Date of Construction: 1901
Architectural Style: Romanesque Reviva
Stained glass: GTA Studies of Insbruck and Detroit Stained Glass Works
Tower clock: Louis Meier
Website of the Ecumenical Catholic Church of Christ: http://www.cathedralofstanthonydetroit.org/
City of Detroit Local Historic District: Not listed
State of Michigan Registry of Historic Sites: P25,220 Listed: June 20, 1985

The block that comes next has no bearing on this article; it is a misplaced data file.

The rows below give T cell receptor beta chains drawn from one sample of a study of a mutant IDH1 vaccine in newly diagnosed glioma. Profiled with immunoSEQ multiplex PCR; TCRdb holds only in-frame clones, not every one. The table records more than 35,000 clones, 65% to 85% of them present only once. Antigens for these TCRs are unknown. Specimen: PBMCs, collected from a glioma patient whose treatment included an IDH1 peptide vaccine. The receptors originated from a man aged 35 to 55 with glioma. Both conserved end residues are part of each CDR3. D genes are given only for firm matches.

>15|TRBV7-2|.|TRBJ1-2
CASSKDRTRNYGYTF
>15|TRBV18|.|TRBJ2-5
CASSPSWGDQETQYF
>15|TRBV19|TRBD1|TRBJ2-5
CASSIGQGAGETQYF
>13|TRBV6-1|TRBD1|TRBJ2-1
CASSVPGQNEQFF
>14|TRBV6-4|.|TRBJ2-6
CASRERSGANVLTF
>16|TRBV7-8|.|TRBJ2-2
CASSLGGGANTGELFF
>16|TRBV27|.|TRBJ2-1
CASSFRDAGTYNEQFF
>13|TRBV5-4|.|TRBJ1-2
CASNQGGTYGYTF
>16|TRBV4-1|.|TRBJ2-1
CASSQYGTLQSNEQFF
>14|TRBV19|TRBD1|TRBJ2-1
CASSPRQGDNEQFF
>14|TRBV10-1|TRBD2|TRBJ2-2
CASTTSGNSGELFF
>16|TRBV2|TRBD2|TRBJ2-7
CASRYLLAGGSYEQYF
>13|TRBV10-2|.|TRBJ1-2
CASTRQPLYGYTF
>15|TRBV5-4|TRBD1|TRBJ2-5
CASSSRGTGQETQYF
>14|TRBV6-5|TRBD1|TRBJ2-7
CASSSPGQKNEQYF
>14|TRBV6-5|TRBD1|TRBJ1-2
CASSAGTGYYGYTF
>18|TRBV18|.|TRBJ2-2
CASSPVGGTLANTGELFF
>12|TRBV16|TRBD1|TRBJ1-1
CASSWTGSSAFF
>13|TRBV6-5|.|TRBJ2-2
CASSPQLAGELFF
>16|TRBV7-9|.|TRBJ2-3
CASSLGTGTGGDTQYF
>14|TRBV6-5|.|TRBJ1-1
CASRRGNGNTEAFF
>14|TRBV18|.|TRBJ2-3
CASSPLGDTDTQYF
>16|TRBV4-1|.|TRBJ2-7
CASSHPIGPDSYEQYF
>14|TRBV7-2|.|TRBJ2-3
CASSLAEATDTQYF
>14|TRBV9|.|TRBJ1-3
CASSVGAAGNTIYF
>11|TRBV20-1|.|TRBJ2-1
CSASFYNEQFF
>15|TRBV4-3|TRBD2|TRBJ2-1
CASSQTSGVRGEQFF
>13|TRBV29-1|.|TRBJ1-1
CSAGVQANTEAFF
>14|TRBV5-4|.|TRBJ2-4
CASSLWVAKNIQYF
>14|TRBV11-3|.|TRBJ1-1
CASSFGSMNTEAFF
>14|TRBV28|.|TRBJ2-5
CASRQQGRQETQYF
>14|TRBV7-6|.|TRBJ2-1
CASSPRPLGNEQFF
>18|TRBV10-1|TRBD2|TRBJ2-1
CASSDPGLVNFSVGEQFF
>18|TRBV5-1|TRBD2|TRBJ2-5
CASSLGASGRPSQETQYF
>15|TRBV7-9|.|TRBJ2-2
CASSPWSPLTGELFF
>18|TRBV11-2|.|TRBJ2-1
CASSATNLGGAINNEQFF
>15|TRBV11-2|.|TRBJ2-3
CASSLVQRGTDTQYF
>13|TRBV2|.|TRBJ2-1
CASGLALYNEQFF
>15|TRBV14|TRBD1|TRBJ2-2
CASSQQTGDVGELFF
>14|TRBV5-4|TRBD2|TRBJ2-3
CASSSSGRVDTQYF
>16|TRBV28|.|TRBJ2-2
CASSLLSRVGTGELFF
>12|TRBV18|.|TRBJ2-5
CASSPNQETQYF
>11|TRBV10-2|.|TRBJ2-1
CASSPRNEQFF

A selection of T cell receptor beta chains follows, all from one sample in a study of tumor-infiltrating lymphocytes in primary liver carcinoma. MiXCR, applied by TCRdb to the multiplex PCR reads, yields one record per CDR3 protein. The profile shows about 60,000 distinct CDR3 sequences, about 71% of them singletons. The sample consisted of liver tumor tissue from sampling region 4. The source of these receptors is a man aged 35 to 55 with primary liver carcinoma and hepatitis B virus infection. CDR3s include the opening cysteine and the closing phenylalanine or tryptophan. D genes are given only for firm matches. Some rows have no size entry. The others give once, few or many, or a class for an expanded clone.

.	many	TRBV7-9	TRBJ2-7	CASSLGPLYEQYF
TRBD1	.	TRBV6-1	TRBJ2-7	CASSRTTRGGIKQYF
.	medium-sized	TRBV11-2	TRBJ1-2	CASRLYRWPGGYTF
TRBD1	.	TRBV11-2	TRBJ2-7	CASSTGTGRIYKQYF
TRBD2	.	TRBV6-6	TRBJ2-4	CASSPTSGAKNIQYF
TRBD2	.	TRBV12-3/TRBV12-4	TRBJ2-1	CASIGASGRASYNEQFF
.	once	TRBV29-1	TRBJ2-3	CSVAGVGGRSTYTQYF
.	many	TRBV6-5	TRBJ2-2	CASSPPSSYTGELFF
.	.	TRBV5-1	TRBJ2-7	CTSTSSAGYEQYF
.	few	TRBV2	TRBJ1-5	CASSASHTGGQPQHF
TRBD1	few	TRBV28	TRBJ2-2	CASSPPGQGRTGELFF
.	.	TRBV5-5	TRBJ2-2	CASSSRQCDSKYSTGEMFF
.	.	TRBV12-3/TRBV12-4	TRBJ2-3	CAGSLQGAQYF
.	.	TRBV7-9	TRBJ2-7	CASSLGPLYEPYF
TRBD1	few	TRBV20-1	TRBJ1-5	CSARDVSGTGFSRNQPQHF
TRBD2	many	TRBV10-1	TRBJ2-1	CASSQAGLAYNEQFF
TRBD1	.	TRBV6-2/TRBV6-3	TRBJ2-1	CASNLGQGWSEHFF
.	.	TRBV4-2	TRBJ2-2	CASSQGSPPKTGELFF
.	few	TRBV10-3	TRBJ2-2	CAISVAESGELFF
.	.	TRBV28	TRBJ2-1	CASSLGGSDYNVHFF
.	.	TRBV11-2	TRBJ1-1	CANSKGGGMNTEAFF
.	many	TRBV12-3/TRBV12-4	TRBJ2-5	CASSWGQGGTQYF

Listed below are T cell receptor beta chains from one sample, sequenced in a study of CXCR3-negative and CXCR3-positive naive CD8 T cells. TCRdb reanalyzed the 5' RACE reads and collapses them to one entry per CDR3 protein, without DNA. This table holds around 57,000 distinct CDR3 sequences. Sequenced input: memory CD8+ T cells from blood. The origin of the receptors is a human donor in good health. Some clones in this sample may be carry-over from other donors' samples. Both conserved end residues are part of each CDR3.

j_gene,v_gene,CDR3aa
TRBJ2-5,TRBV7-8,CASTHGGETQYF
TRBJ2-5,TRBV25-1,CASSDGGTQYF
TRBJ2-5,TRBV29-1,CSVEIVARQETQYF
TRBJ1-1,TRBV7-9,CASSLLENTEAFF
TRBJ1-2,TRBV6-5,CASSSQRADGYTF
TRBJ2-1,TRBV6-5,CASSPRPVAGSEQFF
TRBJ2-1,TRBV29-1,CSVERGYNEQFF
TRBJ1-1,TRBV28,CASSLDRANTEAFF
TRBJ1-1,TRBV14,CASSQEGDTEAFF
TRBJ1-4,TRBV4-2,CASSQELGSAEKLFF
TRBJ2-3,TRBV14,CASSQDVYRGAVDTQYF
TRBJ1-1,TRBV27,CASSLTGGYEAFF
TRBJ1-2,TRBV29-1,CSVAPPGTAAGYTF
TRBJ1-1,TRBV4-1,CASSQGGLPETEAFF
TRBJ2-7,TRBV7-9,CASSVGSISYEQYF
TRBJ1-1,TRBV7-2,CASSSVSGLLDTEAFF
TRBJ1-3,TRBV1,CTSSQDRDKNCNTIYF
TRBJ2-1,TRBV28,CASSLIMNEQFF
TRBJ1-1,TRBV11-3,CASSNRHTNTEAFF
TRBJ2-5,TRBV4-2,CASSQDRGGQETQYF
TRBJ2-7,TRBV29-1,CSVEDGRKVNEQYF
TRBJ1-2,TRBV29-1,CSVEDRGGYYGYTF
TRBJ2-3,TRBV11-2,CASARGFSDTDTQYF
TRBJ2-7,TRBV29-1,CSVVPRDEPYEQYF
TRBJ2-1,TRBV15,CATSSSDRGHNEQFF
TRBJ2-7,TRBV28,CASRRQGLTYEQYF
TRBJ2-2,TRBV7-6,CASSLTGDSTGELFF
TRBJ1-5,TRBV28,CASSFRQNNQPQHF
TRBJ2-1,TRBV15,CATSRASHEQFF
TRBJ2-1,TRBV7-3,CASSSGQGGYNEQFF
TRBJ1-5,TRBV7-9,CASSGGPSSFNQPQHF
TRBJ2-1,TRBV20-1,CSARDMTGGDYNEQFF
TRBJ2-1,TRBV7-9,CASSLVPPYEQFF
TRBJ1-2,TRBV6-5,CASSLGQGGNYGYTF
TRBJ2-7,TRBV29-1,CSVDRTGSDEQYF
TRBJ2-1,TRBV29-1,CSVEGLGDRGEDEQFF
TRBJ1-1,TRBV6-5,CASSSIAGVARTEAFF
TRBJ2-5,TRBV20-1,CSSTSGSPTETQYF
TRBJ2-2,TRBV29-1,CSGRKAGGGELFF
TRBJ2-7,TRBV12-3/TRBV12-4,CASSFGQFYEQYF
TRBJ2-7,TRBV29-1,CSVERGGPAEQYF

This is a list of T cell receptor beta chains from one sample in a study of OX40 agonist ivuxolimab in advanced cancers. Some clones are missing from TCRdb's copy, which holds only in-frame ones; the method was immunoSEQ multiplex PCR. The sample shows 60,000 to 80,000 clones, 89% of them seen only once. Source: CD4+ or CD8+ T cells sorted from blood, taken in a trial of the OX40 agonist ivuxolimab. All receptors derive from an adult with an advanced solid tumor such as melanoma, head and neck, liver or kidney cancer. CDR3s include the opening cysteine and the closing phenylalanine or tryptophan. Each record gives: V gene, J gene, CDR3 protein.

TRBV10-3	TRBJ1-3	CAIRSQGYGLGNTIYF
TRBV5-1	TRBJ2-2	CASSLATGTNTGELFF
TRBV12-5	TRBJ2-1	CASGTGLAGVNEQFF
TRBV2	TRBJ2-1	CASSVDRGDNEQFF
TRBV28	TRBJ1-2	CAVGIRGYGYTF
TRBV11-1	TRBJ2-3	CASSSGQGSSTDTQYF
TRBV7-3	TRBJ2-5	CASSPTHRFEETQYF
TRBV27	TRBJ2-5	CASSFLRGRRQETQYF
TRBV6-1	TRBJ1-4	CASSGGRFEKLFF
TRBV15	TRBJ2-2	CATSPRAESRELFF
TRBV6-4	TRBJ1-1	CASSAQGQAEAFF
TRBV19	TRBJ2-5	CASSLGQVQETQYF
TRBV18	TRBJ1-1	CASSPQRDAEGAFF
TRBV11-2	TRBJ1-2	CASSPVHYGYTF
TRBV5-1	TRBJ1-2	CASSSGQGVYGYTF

State of Michigan Historical Marker: Placed on the front of this church on August 26, 1986.
National Register of Historic Sites: Not Listed
Use in 2013: Cathedral church for the Ecumenical Catholic Church of Christ
Photograph: Ren Farley; May 24, 2005

Description updated: June, 2014